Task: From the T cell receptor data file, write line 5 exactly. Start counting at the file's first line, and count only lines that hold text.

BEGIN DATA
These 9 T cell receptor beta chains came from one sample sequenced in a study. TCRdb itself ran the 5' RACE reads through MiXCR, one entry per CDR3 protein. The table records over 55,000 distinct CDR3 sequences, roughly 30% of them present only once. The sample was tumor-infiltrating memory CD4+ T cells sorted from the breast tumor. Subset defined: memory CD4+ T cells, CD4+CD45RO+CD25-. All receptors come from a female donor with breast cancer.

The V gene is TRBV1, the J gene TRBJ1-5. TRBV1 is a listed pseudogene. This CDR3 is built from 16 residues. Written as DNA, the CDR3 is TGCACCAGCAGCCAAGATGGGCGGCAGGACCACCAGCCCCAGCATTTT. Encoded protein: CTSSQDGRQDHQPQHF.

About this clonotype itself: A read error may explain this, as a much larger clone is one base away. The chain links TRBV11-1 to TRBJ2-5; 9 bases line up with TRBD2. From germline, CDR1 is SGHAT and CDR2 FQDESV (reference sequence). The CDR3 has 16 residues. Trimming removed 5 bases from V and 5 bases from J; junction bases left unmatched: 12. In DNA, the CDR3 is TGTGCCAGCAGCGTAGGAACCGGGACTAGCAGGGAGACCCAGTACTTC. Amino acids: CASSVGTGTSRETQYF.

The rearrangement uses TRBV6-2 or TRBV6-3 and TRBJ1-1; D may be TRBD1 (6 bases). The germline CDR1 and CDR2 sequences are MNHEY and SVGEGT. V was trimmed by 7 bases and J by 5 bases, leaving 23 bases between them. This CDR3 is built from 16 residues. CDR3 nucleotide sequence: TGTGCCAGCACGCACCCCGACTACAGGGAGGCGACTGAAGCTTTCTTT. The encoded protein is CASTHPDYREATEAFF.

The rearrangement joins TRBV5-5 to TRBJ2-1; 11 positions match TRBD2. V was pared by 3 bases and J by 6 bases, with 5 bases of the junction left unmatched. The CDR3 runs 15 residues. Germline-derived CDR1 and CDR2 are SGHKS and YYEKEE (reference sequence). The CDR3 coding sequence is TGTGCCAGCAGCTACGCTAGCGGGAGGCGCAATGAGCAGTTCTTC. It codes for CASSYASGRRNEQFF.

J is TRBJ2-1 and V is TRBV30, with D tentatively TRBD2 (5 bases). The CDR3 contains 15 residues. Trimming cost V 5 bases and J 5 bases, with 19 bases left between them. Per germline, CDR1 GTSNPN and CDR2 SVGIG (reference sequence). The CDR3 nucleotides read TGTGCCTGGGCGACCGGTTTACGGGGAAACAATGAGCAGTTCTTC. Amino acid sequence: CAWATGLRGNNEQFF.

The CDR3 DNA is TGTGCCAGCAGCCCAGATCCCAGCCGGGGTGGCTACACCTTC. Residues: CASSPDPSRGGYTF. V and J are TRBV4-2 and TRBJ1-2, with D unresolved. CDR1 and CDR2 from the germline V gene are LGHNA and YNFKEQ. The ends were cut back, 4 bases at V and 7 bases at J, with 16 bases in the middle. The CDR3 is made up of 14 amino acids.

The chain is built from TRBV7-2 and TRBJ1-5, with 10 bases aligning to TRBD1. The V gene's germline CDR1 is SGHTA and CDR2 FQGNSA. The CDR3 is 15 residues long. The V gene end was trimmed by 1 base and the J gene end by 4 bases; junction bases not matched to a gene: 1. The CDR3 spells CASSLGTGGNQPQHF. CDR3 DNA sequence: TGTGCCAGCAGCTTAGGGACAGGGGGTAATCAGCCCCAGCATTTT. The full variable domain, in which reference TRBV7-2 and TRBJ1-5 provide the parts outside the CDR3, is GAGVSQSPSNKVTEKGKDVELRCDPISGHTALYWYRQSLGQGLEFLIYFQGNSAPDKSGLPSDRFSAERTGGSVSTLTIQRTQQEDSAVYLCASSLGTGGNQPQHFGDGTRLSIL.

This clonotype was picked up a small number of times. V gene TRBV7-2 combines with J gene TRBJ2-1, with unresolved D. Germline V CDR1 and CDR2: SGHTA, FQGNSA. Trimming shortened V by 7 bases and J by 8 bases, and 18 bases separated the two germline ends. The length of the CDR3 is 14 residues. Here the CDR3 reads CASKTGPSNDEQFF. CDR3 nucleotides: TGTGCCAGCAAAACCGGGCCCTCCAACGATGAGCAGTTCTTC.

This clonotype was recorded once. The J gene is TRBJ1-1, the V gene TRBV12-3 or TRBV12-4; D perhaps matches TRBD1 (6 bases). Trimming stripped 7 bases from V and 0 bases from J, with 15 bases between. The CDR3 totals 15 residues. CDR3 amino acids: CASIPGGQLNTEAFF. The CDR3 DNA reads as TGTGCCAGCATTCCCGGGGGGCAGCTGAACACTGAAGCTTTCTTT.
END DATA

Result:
The rearrangement joins TRBV5-5 to TRBJ2-1; 11 positions match TRBD2. V was pared by 3 bases and J by 6 bases, with 5 bases of the junction left unmatched. The CDR3 runs 15 residues. Germline-derived CDR1 and CDR2 are SGHKS and YYEKEE (reference sequence). The CDR3 coding sequence is TGTGCCAGCAGCTACGCTAGCGGGAGGCGCAATGAGCAGTTCTTC. It codes for CASSYASGRRNEQFF.